“With that said, Tongan officials are much wiser now in what support they will accept from China than in 2006, as repayments on that debt continue to be pushed off but will be monumentally costly for the government when they finally do come due.”

New Zealand-based security consultant Dr Paul Buchanan of said he wondered why China was being slow in its reaction. It previously sent a navy hospital ship to Tonga, but not this time.

He noted the cable had only recently gone into Tonga and that two years ago it was damaged by a ship’s anchor. While coincidental, the latest severing offers an opportunity for China.

Opportunity for China’s signals fleet
“Getting involved in the process of repair/replacement of the branch cables linking Suva to Nuku’alofa… allows [China’s] signals fleet to get involved in a way that it has not been able to do before,” Dr Buchanan said.

Noting Beijing’s unexpectedly large embassy in Tonga, Dr Buchanan said China might act in its own self-interest rather than out of a sense of humanitarianism.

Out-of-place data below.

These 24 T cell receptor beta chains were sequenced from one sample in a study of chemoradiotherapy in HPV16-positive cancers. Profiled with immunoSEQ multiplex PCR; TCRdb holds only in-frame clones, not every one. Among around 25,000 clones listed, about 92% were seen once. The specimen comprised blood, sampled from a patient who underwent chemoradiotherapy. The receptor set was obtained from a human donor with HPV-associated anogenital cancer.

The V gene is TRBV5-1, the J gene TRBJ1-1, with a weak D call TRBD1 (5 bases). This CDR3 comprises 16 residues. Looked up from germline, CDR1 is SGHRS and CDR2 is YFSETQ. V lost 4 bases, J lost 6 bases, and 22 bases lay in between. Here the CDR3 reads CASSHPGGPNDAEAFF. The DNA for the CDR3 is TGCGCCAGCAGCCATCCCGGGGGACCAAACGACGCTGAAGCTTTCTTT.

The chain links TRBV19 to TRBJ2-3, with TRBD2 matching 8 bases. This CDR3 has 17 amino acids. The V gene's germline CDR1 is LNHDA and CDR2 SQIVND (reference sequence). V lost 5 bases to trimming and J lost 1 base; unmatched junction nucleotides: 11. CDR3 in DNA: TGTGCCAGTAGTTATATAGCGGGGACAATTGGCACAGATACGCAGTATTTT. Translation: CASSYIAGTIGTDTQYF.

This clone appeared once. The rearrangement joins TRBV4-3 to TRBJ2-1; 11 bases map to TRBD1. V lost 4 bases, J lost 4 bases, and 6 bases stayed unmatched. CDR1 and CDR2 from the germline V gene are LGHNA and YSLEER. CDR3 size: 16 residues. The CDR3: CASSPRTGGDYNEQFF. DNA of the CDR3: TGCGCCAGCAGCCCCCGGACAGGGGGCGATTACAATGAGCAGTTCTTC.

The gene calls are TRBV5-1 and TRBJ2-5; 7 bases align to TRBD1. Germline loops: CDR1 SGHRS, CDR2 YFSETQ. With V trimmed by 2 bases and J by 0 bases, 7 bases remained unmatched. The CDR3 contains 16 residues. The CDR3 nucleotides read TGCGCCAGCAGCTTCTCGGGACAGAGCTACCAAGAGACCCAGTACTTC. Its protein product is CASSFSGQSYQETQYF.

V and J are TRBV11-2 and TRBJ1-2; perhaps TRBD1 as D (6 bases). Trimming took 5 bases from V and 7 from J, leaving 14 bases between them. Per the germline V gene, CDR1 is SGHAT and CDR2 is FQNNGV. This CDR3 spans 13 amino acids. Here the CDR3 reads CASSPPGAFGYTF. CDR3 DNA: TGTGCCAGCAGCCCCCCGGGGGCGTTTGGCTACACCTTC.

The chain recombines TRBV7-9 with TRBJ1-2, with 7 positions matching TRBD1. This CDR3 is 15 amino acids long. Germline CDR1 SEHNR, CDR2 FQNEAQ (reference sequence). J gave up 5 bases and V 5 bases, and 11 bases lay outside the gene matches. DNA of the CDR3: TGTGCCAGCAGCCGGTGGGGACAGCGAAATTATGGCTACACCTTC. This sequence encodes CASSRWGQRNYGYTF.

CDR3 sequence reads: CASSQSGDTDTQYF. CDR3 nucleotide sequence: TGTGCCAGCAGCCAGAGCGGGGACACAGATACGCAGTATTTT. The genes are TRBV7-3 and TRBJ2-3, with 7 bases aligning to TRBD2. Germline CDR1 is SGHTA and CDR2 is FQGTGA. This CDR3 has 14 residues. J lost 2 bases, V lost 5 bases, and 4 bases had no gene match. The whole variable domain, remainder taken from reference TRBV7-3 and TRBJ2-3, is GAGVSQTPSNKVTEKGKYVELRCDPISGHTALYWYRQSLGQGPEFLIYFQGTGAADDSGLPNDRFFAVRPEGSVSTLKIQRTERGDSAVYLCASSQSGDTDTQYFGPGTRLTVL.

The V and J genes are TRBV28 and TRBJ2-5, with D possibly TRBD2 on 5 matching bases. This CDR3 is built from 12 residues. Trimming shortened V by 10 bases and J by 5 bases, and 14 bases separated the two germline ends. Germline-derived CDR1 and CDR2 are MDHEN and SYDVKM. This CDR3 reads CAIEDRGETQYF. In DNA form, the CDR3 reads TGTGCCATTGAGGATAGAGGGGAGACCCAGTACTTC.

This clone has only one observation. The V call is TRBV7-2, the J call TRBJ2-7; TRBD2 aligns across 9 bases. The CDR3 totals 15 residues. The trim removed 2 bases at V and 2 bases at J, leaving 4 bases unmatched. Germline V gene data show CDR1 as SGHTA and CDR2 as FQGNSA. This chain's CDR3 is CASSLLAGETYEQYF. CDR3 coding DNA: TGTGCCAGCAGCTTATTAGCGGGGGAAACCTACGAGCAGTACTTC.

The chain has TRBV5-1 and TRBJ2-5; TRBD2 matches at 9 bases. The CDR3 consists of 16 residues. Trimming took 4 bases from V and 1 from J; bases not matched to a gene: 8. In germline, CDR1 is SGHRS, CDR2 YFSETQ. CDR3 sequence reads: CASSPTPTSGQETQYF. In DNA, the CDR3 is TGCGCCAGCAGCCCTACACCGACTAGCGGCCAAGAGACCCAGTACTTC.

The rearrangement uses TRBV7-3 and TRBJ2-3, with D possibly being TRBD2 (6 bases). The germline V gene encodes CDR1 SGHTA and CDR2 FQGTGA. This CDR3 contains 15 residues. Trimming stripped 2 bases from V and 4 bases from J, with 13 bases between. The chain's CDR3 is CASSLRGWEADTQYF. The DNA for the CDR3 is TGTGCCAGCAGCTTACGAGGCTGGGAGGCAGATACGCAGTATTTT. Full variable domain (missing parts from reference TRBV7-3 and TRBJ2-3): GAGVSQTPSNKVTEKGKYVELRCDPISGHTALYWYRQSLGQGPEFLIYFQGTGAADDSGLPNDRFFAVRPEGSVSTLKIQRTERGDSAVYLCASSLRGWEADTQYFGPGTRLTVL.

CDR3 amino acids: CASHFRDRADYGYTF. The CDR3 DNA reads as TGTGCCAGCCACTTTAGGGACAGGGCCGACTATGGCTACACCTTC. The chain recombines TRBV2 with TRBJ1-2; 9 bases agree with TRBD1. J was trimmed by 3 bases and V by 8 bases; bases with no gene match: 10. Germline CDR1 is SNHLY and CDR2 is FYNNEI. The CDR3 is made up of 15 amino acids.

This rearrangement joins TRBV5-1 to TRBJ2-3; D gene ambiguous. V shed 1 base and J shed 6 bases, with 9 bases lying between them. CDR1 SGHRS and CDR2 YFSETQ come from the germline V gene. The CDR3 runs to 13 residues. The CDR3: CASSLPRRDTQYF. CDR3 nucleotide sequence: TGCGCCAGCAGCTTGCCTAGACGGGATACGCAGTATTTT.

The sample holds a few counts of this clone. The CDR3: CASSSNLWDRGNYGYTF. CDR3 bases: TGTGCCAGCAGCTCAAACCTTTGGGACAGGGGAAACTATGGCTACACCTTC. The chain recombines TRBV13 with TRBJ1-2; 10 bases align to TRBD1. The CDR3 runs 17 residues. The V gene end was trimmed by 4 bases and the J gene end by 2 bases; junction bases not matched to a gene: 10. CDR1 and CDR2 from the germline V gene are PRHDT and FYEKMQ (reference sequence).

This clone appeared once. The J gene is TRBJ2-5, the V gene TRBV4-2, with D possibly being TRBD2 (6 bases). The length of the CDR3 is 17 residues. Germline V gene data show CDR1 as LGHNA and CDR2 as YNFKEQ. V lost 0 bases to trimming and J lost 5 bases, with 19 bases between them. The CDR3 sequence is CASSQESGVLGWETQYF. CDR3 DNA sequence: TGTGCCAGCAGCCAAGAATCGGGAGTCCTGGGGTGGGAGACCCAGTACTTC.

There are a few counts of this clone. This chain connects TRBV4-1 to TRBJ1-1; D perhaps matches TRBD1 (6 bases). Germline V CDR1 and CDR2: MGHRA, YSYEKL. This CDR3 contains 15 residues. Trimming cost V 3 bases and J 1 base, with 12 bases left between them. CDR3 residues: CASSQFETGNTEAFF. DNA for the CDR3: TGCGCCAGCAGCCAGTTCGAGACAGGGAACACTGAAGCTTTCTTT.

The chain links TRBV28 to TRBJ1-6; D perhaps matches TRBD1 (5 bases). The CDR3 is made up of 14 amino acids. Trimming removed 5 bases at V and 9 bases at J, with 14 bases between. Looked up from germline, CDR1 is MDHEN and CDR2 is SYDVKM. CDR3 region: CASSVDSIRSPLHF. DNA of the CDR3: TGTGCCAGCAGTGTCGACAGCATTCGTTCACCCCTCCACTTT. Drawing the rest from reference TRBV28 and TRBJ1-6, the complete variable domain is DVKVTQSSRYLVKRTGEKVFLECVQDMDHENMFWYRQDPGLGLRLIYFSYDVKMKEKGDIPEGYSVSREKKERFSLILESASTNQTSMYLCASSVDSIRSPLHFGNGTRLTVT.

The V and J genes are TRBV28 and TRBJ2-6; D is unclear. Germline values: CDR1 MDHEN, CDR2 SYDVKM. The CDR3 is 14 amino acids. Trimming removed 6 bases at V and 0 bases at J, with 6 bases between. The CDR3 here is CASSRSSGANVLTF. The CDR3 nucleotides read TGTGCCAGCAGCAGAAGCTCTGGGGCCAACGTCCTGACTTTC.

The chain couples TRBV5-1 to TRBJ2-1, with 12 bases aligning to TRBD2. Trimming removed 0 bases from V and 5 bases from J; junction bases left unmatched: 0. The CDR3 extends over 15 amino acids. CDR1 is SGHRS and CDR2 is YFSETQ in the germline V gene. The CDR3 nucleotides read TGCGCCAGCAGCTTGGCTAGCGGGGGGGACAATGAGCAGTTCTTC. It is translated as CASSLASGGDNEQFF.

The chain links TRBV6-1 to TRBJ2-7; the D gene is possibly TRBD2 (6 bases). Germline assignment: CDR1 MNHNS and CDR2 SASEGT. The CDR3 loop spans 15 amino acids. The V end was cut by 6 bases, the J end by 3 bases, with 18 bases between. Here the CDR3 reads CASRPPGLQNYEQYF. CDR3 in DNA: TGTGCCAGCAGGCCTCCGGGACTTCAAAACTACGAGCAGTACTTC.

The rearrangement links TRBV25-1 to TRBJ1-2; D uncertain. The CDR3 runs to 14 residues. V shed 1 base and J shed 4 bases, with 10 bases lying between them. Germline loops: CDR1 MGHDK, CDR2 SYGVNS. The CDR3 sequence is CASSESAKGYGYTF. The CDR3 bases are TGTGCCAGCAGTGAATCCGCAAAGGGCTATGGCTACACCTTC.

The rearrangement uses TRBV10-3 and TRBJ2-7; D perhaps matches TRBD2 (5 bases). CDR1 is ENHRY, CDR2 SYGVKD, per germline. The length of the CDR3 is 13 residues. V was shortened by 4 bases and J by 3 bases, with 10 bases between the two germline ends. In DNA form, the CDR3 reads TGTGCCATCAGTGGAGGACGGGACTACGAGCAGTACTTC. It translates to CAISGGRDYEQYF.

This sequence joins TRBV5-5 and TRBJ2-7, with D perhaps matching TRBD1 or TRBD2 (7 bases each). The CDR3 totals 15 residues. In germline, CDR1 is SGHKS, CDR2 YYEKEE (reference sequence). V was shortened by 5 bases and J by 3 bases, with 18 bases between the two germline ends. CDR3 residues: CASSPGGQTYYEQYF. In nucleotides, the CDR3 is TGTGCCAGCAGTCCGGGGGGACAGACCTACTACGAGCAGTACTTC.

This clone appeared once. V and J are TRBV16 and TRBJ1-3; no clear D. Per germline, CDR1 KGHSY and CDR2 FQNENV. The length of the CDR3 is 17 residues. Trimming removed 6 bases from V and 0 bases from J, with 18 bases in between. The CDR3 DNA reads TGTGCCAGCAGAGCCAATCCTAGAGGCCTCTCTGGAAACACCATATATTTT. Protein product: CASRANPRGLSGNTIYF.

“Perhaps the kingdom knows this and will try to leverage the PRC’s slow response in favour of more favorable reconstruction terms,” Dr Buchanan said. “But I am not sure that the king and his court play that way.

“New Zealand and Australia seem to have responded as could be expected, but if my read is correct, [China] seems willing to cede [the] diplomatic initiative to the ‘traditional’ patrons on the issue of immediate humanitarian relief.”

Michael Field is an independent New Zealand journalist and co-editor of The Pacific Newsroom. This article was first published by Nikkei Asia and is republished with permission.